Hodgson, chef-owner of Hodges in downtown Cleveland, adds creamed kale and potato to one of his signature dishes. “A classic steak dinner,” he calls it.
Meanwhile Steve Schimoler, chef- owner of Ohio City’s Crop Bistro, serves a duo of tuna and scallop sashimi paired with an Alsatian Riesling wine.
Schimoler lives on the West Side, "just a couple blocks from where the restaurant is.”
Hehas no hesitation in telling us his favorite side of town for dining. “Oh, the West Side. Hands down. I
mean you take downtown, and the West Side, Ohio City and all that -- it’s a great spot. But you know I have to be biased on that.”
Even Brandon Chrostowski, who lives a block away from his Shaker Heights restaurant, is slightly biased.
“Wherever the best food is that’s where I’ll go. So it doesn’t matter if it takes us down to South Akron, I’ll be there. But I’m rooting for the home team.”
Another east sider, Chef Doug Katz, didn’t have to come far to compete. His restaurant, Fire Food and Drink, is also at Shaker Square, just across the Rapid Transit tracks.
Katzis big on local food. But the fresh shrimp he brings to the dinner came from Florida. He serves it with grits made from local corn meal, pickled Fresnochilis, local micro greens and maple-glazed local bacon.
“Give it up for Doug K. O. Katz!” yells the announcer. “Doug we just had your delicious shrimp. Why don’t you tell us more about it?"
“Alright, great,” says Katz. “So, we make our own bacon. We get local pork bellies from New Creation
Farm. We smoke it in ourtandooroven.”
Andrew Brickman enjoyed Katz’s bacon along with everything else from both sides of town. He has residences and favorite restaurants East and West. “My preference is for good food and good times. That’s my preference.”
Brickman’s a regular at Edwin’s who believes in the mission. The town house developer says he offered BrandonChrostowskifree use of one of his Little Italy properties for office space when the restaurant was getting started.
“And now to see what it’s become. It’s so satisfying. I wish there were more people as motivated as he is.”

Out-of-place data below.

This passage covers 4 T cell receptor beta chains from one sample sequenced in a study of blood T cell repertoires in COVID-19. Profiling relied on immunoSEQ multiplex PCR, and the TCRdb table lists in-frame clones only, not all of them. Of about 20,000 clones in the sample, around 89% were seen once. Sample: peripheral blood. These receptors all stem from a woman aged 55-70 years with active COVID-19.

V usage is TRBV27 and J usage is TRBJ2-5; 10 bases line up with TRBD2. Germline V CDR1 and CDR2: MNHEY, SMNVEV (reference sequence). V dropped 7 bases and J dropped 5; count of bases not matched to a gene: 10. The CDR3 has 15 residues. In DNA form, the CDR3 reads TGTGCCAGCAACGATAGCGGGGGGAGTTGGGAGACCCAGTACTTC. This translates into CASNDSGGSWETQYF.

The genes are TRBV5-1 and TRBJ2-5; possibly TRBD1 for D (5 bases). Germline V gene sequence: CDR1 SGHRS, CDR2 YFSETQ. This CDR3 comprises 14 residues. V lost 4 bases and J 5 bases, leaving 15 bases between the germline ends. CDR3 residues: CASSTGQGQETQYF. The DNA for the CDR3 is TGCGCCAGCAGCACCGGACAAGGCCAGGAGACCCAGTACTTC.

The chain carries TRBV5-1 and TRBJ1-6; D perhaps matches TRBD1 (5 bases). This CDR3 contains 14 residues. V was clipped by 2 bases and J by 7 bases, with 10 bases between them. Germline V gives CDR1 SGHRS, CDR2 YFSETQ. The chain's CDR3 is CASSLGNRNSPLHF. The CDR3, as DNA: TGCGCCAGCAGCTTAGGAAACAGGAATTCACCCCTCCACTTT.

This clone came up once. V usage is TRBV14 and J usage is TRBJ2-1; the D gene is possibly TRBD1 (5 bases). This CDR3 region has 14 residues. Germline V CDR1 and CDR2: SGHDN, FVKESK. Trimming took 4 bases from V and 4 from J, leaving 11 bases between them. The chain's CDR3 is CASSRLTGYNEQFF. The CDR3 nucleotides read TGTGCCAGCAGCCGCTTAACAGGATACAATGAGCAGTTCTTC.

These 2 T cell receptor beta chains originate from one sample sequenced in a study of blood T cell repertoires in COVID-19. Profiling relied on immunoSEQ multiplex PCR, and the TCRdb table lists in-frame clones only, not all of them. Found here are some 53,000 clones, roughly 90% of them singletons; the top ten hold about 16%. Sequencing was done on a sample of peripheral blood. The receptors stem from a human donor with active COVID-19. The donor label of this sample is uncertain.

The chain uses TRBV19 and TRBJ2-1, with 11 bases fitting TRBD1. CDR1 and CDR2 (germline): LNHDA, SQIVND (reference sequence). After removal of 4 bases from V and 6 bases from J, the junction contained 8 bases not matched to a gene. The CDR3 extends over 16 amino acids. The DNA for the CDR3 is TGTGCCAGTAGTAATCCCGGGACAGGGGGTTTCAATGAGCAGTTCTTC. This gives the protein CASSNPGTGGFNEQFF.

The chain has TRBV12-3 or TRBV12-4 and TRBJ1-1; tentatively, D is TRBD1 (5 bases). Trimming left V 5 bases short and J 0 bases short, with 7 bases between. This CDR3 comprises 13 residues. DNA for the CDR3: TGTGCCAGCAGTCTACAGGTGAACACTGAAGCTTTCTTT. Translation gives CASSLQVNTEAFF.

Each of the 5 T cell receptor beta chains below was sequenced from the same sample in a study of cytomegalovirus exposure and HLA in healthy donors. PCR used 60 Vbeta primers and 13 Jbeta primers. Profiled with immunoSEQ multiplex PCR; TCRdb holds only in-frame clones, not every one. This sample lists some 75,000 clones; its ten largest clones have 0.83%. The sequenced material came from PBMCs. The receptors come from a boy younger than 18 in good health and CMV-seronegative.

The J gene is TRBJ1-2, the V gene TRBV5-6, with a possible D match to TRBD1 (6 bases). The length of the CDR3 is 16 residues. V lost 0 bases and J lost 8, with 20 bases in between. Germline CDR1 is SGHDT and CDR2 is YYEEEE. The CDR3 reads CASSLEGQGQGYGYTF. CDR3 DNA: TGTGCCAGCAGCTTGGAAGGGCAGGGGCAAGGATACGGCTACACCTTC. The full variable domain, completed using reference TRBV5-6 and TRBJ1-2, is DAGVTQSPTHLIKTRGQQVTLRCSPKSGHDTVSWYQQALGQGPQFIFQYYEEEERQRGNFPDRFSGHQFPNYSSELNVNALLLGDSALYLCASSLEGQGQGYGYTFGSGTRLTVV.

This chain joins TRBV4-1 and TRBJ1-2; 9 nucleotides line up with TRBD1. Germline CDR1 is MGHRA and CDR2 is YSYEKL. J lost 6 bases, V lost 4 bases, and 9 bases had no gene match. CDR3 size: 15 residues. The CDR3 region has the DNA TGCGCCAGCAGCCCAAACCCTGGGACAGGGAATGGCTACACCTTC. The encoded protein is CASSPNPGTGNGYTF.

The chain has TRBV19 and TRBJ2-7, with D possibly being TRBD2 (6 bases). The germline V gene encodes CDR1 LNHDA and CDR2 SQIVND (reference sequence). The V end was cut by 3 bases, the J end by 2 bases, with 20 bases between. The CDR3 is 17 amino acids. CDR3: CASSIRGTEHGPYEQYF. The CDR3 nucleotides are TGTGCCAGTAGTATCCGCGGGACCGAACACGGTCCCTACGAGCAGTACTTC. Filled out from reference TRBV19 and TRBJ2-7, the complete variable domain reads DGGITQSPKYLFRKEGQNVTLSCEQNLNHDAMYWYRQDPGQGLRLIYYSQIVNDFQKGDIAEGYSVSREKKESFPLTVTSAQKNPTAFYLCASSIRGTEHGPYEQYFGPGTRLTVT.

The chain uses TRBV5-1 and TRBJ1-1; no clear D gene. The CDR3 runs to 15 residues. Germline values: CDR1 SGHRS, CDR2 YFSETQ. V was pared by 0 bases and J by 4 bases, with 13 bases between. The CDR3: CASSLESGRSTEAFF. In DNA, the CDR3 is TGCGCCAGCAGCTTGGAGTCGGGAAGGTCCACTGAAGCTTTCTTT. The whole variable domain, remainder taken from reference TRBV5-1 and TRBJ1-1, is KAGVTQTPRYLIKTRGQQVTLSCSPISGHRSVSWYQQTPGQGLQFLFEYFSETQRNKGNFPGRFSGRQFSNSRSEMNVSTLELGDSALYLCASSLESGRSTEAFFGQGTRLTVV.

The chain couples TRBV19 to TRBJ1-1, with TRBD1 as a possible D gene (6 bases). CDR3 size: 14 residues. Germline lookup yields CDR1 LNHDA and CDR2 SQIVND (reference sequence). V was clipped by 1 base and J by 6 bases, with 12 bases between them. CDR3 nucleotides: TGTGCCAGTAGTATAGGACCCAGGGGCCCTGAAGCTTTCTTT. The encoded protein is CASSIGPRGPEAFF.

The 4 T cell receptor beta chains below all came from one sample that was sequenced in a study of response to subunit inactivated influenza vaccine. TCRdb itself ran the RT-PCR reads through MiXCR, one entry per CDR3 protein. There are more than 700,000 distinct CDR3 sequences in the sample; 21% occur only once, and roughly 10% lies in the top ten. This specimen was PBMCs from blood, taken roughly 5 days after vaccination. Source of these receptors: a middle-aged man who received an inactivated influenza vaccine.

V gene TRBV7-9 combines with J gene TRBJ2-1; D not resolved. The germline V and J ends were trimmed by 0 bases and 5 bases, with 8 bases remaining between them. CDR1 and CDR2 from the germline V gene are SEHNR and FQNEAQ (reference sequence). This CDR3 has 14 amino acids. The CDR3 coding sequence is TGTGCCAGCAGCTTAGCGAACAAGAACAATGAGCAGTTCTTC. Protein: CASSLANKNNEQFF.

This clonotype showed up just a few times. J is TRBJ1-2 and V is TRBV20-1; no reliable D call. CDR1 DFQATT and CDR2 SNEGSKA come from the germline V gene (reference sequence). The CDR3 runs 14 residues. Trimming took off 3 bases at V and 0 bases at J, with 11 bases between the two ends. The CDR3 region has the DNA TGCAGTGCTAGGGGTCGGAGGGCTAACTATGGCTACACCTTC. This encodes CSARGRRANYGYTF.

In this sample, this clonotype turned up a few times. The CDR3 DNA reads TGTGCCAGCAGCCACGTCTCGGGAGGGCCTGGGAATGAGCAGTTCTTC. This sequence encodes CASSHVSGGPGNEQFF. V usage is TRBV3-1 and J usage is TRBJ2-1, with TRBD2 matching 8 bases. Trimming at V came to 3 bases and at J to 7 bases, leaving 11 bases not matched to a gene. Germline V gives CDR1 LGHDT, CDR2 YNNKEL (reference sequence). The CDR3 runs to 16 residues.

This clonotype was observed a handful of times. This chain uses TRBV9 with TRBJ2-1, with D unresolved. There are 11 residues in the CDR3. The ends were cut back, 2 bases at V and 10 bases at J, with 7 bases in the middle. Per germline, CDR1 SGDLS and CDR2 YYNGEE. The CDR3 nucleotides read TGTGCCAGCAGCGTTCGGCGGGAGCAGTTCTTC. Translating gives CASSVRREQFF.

Praise for the new French chefs
Chef SteveSchimolerof Crop Bistro also hands it toChrostowski, especially for his students’ mastery of French cuisine.
“And that’s the thing, “says Schimoler. “To do a French menu with the level of detail and the discipline that goes into it. They are one of the better restaurants in the whole city. And that’s a testament to how hard they work at it, because it’s not easy.”
Hard, but satisfying work is something all of tonight’s chefs value, as well as each other’s company.
“We are good friends,” says Steve Schimoler. “We break bread. We have fun together, but anyone who’s in this business would be lying to say that they didn’t have to be competitive. That’s what it is. It’s all about doing a good job all the time, and hopefully better than that most of the time.”
That’sthe work ethic Willie Rudd’s been developing. Now six weeks into Edwin’s training program, he’s grateful for what he calls the best second chance he’s had in a long time.
“I’m right now hoping to open my own restaurant with the skills that I learn from here. Hopefully with the connections that I have from Brandon, I can make it successful.”
And where would he put his restaurant? “I’m definitely coming to the East Side.”
That’s also the side that won the contest. But a rematch pitting East versus West is already in the planning stages.
This next one will be on the West Side.